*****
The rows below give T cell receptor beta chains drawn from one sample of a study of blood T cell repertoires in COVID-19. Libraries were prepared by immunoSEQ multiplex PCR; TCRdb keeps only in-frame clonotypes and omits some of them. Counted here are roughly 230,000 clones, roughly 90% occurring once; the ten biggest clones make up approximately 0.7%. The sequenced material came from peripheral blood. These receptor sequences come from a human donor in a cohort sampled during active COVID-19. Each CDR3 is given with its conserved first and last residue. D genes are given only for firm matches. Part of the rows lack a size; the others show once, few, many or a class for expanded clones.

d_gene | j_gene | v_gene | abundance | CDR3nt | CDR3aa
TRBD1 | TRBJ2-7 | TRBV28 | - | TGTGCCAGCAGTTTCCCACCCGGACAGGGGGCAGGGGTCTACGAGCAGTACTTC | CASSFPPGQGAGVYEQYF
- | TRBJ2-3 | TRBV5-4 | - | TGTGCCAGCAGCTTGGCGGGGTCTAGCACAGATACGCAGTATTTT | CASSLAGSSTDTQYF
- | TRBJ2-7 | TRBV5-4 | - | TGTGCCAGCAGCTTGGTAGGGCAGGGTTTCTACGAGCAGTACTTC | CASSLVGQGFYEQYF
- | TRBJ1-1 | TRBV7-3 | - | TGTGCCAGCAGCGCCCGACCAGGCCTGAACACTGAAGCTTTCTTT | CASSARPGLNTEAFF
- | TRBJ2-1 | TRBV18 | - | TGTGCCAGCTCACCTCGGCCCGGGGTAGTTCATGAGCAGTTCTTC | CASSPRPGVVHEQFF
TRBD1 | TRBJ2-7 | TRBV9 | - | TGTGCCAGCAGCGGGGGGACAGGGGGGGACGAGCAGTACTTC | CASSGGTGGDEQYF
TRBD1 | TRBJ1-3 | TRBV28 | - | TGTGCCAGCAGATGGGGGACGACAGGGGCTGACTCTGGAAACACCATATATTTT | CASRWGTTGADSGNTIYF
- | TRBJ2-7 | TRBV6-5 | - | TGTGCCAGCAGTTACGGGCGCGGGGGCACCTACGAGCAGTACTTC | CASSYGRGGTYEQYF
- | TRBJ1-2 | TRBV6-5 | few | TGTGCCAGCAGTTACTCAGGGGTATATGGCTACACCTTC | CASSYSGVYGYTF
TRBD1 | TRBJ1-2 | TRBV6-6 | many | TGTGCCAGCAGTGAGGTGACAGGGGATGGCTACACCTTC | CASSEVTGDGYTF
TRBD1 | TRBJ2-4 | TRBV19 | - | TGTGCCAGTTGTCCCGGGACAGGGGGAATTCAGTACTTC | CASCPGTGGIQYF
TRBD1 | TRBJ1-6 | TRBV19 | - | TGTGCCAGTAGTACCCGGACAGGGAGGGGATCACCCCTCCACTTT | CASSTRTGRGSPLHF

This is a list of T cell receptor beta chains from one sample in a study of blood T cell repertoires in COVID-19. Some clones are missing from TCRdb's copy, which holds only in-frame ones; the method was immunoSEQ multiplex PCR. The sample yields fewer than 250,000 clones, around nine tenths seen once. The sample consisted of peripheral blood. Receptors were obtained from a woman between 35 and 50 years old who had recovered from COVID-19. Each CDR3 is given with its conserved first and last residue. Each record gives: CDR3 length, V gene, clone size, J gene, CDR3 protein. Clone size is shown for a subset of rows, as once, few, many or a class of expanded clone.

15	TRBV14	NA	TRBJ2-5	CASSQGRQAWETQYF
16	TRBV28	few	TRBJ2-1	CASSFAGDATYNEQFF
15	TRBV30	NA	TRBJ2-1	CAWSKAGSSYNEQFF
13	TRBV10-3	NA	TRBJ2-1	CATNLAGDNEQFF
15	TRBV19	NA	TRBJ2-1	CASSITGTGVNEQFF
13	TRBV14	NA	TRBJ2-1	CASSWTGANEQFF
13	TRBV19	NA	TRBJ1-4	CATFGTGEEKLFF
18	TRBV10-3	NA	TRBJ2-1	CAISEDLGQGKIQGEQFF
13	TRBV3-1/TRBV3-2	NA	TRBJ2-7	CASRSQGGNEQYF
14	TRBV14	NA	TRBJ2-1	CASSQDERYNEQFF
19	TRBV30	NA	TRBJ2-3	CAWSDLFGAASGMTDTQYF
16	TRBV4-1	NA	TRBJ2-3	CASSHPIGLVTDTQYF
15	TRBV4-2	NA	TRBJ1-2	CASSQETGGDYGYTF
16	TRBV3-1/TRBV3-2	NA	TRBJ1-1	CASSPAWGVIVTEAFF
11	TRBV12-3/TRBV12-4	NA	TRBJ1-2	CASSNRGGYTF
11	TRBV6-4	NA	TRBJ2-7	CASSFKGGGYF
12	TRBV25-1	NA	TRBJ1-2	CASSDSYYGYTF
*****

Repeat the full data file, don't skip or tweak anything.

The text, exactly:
The rows below give T cell receptor beta chains drawn from one sample of a study of blood T cell repertoires in COVID-19. Libraries were prepared by immunoSEQ multiplex PCR; TCRdb keeps only in-frame clonotypes and omits some of them. Counted here are roughly 230,000 clones, roughly 90% occurring once; the ten biggest clones make up approximately 0.7%. The sequenced material came from peripheral blood. These receptor sequences come from a human donor in a cohort sampled during active COVID-19. Each CDR3 is given with its conserved first and last residue. D genes are given only for firm matches. Part of the rows lack a size; the others show once, few, many or a class for expanded clones.

d_gene | j_gene | v_gene | abundance | CDR3nt | CDR3aa
TRBD1 | TRBJ2-7 | TRBV28 | - | TGTGCCAGCAGTTTCCCACCCGGACAGGGGGCAGGGGTCTACGAGCAGTACTTC | CASSFPPGQGAGVYEQYF
- | TRBJ2-3 | TRBV5-4 | - | TGTGCCAGCAGCTTGGCGGGGTCTAGCACAGATACGCAGTATTTT | CASSLAGSSTDTQYF
- | TRBJ2-7 | TRBV5-4 | - | TGTGCCAGCAGCTTGGTAGGGCAGGGTTTCTACGAGCAGTACTTC | CASSLVGQGFYEQYF
- | TRBJ1-1 | TRBV7-3 | - | TGTGCCAGCAGCGCCCGACCAGGCCTGAACACTGAAGCTTTCTTT | CASSARPGLNTEAFF
- | TRBJ2-1 | TRBV18 | - | TGTGCCAGCTCACCTCGGCCCGGGGTAGTTCATGAGCAGTTCTTC | CASSPRPGVVHEQFF
TRBD1 | TRBJ2-7 | TRBV9 | - | TGTGCCAGCAGCGGGGGGACAGGGGGGGACGAGCAGTACTTC | CASSGGTGGDEQYF
TRBD1 | TRBJ1-3 | TRBV28 | - | TGTGCCAGCAGATGGGGGACGACAGGGGCTGACTCTGGAAACACCATATATTTT | CASRWGTTGADSGNTIYF
- | TRBJ2-7 | TRBV6-5 | - | TGTGCCAGCAGTTACGGGCGCGGGGGCACCTACGAGCAGTACTTC | CASSYGRGGTYEQYF
- | TRBJ1-2 | TRBV6-5 | few | TGTGCCAGCAGTTACTCAGGGGTATATGGCTACACCTTC | CASSYSGVYGYTF
TRBD1 | TRBJ1-2 | TRBV6-6 | many | TGTGCCAGCAGTGAGGTGACAGGGGATGGCTACACCTTC | CASSEVTGDGYTF
TRBD1 | TRBJ2-4 | TRBV19 | - | TGTGCCAGTTGTCCCGGGACAGGGGGAATTCAGTACTTC | CASCPGTGGIQYF
TRBD1 | TRBJ1-6 | TRBV19 | - | TGTGCCAGTAGTACCCGGACAGGGAGGGGATCACCCCTCCACTTT | CASSTRTGRGSPLHF

This is a list of T cell receptor beta chains from one sample in a study of blood T cell repertoires in COVID-19. Some clones are missing from TCRdb's copy, which holds only in-frame ones; the method was immunoSEQ multiplex PCR. The sample yields fewer than 250,000 clones, around nine tenths seen once. The sample consisted of peripheral blood. Receptors were obtained from a woman between 35 and 50 years old who had recovered from COVID-19. Each CDR3 is given with its conserved first and last residue. Each record gives: CDR3 length, V gene, clone size, J gene, CDR3 protein. Clone size is shown for a subset of rows, as once, few, many or a class of expanded clone.

15	TRBV14	NA	TRBJ2-5	CASSQGRQAWETQYF
16	TRBV28	few	TRBJ2-1	CASSFAGDATYNEQFF
15	TRBV30	NA	TRBJ2-1	CAWSKAGSSYNEQFF
13	TRBV10-3	NA	TRBJ2-1	CATNLAGDNEQFF
15	TRBV19	NA	TRBJ2-1	CASSITGTGVNEQFF
13	TRBV14	NA	TRBJ2-1	CASSWTGANEQFF
13	TRBV19	NA	TRBJ1-4	CATFGTGEEKLFF
18	TRBV10-3	NA	TRBJ2-1	CAISEDLGQGKIQGEQFF
13	TRBV3-1/TRBV3-2	NA	TRBJ2-7	CASRSQGGNEQYF
14	TRBV14	NA	TRBJ2-1	CASSQDERYNEQFF
19	TRBV30	NA	TRBJ2-3	CAWSDLFGAASGMTDTQYF
16	TRBV4-1	NA	TRBJ2-3	CASSHPIGLVTDTQYF
15	TRBV4-2	NA	TRBJ1-2	CASSQETGGDYGYTF
16	TRBV3-1/TRBV3-2	NA	TRBJ1-1	CASSPAWGVIVTEAFF
11	TRBV12-3/TRBV12-4	NA	TRBJ1-2	CASSNRGGYTF
11	TRBV6-4	NA	TRBJ2-7	CASSFKGGGYF
12	TRBV25-1	NA	TRBJ1-2	CASSDSYYGYTF